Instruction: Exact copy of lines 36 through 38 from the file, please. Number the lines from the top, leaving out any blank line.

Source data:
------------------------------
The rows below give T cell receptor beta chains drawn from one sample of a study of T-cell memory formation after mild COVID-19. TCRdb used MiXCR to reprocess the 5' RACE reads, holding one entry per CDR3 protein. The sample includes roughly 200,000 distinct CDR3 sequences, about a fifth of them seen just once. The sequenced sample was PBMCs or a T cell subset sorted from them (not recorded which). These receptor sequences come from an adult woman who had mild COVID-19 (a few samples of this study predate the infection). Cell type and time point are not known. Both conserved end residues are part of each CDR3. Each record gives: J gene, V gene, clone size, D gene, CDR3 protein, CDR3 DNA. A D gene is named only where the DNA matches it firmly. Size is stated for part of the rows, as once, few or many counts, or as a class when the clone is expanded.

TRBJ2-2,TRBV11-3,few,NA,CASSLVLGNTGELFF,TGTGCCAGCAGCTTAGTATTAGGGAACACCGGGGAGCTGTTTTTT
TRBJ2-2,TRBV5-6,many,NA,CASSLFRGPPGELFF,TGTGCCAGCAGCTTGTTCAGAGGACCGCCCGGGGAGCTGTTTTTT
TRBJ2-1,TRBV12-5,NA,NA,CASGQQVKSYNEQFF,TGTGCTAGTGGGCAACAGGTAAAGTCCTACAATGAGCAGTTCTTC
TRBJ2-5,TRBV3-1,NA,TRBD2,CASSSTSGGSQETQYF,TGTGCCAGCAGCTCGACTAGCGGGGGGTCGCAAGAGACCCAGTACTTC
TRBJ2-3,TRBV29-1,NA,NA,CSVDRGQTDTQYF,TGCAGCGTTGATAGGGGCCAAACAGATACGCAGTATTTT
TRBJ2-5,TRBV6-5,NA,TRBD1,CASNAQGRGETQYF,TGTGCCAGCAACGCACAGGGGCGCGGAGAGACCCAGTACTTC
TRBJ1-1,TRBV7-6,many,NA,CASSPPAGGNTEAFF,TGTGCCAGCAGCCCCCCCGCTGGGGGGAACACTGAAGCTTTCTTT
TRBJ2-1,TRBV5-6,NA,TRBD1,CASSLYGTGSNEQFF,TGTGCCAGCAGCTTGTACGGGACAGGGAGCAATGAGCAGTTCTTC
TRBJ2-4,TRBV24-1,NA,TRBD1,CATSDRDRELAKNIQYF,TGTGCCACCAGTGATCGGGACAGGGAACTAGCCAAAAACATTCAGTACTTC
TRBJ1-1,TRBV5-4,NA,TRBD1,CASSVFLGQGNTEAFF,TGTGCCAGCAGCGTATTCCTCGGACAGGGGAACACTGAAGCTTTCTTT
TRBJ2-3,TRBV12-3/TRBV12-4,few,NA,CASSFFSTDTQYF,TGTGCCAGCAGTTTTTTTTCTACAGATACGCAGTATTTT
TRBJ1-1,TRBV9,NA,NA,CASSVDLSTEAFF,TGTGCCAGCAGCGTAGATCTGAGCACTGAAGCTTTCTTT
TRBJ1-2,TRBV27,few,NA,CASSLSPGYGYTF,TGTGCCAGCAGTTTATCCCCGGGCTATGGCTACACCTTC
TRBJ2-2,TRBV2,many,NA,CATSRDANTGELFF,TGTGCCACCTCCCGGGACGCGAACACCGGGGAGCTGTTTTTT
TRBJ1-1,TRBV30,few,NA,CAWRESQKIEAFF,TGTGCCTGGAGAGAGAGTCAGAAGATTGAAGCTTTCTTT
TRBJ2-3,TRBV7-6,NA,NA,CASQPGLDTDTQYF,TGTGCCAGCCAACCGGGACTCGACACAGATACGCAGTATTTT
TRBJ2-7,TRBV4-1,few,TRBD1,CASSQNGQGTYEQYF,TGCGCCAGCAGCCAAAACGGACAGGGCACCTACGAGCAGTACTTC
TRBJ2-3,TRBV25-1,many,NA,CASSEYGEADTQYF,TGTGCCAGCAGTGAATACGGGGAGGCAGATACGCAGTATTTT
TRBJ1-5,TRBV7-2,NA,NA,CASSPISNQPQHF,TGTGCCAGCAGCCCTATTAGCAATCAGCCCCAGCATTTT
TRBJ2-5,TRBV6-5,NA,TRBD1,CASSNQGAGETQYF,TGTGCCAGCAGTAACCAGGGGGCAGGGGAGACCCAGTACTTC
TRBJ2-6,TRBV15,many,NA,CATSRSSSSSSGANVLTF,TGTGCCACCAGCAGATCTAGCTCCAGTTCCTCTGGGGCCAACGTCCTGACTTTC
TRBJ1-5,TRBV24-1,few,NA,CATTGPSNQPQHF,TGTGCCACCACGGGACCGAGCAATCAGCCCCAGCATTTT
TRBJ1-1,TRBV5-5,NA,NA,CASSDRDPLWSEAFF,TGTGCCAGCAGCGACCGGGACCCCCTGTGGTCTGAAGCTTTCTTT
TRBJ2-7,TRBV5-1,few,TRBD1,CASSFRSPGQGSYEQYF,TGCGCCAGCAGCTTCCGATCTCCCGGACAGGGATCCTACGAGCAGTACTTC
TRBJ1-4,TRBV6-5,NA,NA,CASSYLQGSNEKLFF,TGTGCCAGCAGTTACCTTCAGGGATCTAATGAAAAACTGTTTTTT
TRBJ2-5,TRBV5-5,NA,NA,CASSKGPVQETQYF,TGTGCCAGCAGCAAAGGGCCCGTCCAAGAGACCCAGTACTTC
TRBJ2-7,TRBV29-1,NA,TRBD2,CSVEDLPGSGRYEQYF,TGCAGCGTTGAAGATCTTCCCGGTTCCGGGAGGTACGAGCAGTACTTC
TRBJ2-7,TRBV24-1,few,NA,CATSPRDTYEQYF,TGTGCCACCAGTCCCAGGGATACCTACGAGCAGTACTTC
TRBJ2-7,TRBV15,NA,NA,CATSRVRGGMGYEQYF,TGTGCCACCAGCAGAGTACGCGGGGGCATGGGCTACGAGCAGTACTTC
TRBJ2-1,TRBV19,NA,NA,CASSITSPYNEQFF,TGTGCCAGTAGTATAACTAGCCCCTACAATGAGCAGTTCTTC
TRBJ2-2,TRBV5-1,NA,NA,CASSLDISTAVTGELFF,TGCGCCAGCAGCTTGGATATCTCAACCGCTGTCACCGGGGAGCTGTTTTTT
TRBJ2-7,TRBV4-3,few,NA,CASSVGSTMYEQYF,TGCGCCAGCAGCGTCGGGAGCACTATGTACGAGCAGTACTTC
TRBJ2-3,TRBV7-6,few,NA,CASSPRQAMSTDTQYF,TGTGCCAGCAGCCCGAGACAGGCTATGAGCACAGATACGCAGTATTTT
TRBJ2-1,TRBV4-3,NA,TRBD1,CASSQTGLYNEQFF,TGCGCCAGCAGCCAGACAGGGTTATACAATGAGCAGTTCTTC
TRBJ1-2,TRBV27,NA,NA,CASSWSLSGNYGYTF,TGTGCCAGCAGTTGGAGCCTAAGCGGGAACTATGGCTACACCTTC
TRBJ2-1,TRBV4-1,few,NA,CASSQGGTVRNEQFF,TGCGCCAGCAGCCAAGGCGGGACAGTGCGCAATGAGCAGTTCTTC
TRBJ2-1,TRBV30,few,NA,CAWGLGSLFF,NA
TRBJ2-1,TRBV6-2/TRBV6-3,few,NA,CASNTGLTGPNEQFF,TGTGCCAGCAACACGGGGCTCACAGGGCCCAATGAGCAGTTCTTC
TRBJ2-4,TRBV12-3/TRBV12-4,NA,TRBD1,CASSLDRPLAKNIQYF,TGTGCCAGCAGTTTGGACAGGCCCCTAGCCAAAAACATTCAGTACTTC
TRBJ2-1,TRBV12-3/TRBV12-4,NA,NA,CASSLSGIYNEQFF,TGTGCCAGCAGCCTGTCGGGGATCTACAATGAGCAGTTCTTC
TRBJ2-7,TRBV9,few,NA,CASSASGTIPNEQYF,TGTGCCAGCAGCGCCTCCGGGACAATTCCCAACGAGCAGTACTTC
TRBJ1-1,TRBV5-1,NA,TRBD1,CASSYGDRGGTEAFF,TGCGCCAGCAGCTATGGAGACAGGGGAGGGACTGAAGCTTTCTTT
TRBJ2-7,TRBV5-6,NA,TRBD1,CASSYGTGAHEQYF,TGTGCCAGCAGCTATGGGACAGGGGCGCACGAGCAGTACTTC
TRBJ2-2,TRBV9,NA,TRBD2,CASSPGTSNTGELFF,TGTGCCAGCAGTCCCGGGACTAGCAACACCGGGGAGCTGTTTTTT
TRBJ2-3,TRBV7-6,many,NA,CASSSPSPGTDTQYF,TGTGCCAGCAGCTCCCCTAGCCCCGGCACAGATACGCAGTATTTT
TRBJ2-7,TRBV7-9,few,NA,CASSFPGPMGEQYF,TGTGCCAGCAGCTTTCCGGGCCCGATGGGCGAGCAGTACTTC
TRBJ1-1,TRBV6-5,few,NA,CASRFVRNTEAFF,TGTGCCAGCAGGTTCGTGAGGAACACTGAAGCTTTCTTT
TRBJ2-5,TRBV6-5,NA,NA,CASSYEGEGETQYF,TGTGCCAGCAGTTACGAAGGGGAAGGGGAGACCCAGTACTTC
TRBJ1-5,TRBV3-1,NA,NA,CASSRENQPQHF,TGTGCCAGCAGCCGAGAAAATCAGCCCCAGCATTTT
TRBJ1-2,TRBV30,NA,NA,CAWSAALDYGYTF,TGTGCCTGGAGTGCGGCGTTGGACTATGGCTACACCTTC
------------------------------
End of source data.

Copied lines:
TRBJ1-2,TRBV27,NA,NA,CASSWSLSGNYGYTF,TGTGCCAGCAGTTGGAGCCTAAGCGGGAACTATGGCTACACCTTC
TRBJ2-1,TRBV4-1,few,NA,CASSQGGTVRNEQFF,TGCGCCAGCAGCCAAGGCGGGACAGTGCGCAATGAGCAGTTCTTC
TRBJ2-1,TRBV30,few,NA,CAWGLGSLFF,NA